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Peter J. Rubinstein
On Humility & Arrogance (Parashat Eikev)

Peter J. Rubinstein  |  August 10, 2012

Very very rarely, there is a portion in which rabbis have a sense that they really don’t need to say anything.  Not that I won’t, but this is one of those portions that is so clearly defined, and really preaches its own sermon and teaches its own lesson. 

It is Eikev.   “Eikev” as you know is in the name “Yaakov,” it means “heel,” and the portion starts by saying as a result of—in other words, on the heel of—whatever you do, such and such will happen.

We’re going to be reading from the chapter 8, verses 11 through 18.  You have it on your order of service, and if you don’t have and you’d like somebody to bring one to you, just raise your hand.  So our shamashim are so terrific, they made sure you all got it.

We’re going to read this not only because it’s important to hear the words and to pay attention to it before we read it from the Torah itself, but also so those who may be watching or listening in over the phone know what we’re reading.

This is part of the second discourse.  It is said that these are Moses’ words.  He’s reviewing history and actually trying to derive some lessons from the history that the people have passed through as they’ve wandered through the desert.

The framing lesson is about humility and arrogance.  But along the way there are other very important pieces of advice.  In fact one of the first pieces of advice is built into the beginning and it has to do with a piece of financial advice for those who would want to be prosperous.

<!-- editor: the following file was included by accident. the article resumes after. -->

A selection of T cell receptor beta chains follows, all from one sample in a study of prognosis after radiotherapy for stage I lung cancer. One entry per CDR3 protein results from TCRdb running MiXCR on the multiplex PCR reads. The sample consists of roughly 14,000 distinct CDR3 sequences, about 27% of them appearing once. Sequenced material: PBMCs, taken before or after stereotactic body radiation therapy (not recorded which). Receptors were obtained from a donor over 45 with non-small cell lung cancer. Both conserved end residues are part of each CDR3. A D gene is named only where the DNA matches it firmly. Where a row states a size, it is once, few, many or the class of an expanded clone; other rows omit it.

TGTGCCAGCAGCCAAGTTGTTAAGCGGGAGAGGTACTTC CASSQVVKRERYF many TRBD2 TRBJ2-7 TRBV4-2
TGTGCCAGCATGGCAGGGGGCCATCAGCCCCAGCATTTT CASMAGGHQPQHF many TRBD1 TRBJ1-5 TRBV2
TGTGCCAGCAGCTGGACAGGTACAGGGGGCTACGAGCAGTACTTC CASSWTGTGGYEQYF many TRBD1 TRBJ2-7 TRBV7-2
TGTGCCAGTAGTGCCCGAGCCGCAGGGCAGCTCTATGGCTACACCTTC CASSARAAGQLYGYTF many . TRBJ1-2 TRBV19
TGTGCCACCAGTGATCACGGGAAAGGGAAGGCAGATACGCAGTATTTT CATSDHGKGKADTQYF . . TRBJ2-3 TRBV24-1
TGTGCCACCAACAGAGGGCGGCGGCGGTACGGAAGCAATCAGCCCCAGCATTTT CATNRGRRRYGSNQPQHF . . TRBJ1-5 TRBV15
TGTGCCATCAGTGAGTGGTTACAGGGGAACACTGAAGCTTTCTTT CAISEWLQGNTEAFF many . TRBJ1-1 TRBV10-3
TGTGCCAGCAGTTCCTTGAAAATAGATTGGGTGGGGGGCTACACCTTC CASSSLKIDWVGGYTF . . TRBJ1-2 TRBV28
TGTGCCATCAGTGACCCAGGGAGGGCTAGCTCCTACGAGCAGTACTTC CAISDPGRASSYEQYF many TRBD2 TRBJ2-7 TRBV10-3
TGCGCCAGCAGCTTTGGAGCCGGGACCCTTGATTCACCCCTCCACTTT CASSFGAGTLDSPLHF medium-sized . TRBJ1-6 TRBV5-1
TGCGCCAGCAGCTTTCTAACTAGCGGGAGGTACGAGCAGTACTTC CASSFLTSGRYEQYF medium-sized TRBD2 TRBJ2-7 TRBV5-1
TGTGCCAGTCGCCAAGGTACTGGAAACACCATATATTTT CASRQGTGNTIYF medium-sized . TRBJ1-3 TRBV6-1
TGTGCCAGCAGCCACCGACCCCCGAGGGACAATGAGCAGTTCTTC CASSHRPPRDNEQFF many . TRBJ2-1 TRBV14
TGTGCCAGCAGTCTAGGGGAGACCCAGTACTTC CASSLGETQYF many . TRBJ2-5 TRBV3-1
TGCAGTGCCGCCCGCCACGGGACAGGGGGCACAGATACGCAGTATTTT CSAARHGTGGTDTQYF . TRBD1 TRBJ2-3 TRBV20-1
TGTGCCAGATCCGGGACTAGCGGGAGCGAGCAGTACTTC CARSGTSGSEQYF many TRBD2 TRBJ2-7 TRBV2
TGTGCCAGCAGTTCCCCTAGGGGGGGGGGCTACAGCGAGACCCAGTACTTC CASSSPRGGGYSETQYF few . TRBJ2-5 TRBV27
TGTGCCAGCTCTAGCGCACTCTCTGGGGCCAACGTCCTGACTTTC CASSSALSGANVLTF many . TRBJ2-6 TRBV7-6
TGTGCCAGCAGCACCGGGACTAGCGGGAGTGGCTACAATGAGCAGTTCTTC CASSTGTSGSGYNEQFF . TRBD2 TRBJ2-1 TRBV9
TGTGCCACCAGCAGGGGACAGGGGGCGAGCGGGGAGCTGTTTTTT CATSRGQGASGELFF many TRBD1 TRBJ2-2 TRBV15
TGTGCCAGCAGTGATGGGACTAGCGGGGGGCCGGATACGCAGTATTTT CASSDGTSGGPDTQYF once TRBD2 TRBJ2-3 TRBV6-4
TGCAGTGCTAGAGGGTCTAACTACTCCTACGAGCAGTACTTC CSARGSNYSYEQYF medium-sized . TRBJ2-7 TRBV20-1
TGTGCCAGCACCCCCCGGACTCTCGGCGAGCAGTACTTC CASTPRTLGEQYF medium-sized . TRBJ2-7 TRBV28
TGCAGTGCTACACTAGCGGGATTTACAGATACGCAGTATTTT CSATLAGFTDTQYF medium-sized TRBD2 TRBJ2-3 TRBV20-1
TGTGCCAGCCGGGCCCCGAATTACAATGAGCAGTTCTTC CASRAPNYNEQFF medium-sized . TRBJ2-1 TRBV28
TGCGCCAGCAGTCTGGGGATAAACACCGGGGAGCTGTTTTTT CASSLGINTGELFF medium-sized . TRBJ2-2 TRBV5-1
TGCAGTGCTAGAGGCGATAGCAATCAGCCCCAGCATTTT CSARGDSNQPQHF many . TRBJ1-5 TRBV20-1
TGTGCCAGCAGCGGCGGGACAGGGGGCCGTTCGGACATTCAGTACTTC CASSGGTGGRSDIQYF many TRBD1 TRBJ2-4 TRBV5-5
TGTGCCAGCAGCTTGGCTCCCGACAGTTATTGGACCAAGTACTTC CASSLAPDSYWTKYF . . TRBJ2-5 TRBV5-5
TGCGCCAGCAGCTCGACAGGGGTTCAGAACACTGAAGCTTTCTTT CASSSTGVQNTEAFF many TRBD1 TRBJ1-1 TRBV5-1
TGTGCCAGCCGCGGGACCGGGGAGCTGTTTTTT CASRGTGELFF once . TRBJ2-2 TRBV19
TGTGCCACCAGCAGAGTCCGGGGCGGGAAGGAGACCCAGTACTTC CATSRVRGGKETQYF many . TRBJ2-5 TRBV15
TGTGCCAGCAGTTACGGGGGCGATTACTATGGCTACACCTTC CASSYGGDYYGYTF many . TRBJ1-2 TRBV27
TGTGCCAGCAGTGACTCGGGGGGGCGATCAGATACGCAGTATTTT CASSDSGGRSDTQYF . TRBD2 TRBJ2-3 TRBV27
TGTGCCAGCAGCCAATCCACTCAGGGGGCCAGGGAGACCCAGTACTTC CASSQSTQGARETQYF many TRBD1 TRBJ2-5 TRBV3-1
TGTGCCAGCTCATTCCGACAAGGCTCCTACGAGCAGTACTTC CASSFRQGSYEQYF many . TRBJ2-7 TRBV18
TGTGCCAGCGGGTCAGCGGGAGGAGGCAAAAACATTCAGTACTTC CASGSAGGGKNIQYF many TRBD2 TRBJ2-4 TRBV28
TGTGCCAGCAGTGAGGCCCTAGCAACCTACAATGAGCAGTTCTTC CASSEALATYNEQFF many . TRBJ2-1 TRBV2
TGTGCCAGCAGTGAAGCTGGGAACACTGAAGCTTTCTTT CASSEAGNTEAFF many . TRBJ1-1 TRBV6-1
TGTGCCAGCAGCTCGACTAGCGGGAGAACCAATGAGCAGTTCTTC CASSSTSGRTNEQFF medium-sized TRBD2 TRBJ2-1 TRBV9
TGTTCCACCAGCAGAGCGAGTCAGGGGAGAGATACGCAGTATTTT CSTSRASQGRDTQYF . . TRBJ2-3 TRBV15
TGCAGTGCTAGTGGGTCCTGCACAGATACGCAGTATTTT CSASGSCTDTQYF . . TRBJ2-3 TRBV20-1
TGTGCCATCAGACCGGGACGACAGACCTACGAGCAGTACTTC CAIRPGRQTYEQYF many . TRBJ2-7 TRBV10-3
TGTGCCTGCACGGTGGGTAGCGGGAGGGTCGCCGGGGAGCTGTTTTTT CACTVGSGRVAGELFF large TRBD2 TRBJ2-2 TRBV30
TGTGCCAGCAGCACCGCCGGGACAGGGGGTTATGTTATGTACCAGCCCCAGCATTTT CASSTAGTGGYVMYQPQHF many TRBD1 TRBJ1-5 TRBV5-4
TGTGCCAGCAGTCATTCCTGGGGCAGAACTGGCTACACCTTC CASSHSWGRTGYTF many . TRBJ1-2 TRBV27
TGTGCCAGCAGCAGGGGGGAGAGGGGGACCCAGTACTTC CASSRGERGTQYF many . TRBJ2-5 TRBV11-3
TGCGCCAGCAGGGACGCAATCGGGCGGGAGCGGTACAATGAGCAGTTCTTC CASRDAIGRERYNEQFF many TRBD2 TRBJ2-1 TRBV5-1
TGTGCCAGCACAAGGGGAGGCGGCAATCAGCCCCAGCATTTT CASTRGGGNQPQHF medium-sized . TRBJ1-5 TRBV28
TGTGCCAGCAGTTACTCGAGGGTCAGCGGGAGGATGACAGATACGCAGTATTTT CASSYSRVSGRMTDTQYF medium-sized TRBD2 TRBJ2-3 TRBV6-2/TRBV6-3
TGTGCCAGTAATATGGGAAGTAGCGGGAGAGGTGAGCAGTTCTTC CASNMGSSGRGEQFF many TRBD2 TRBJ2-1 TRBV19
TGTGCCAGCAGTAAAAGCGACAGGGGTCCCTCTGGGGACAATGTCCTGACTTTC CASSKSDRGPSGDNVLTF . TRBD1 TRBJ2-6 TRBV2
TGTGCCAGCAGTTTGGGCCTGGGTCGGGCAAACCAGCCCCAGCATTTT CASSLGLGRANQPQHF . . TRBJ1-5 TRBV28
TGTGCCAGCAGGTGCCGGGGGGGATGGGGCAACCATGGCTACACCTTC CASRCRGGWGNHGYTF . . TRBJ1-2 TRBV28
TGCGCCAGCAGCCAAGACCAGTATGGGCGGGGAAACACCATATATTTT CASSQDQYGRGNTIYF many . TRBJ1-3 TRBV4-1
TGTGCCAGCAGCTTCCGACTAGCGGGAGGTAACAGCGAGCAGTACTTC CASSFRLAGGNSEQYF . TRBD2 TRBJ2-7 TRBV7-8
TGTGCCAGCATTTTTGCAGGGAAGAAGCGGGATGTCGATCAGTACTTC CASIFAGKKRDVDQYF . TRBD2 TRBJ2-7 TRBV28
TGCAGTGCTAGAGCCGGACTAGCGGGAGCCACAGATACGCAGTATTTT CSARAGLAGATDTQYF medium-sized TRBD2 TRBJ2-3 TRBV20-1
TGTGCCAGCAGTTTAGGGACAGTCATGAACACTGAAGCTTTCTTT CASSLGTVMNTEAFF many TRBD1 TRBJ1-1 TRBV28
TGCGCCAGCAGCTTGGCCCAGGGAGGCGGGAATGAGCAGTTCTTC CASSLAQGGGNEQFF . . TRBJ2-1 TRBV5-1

So if you think that there’s anything new under the sun, you just have to read the Torah and realize that when Moses is speaking about the people as well as what they can be, he is so well defining the challenges that face us.  So let’s just take a look at it and read it.

“Take care lest you forget the Lord your God, and fail to keep His commandments, His rules, and His laws, which I enjoin upon you today.  When you have eaten your fill, and have built fine houses to live in”—pay attention to this— “and your herds and flocks have multiplied, and your silver and gold have increased, and everything you have has prospered…”

Actually the Talmud derives a lesson from this, and says that if you want to be prosperous, you have to invest in three ways.  And it’s spelled out right here: firstly you have to build fine houses, so what’s the first way?  Real estate.  Your herds and flocks have multiplied, which is… you have possessions, right?  So in other words, you have to invest in real estate, acquire possessions, and then what is the third thing you have to do?  You have to have gold and silver—in other words, you have to have fluidity.  You have to have cash on hand.  And in fact, that’s the lesson, that’s actually a financial teaching and it says that if you want to be prosperous, real estate, buy art [laughter], and have a healthy bank account.

And that’s what it means to be prosperous.

But then “beware lest your heart grow haughty and you forget the Lord your God—who freed you from the land of Egypt, the house of bondage….”  In other words, Egypt becomes a metaphor for having nothing.  It’s having no possessions, certainly having no freedom, having no ability to determine one’s own fate.

You have to remember those days, this God “who led you through the great and terrible wilderness with its seraph serpents and scorpions, a parched land with no water in it, who brought forth water for you….”  In other words the very essentials.  You survived only because God was in your life providing these essentials, and “fed you in the wilderness with manna, which your fathers had never known, in order to test you by hardships only to benefit you in the end.”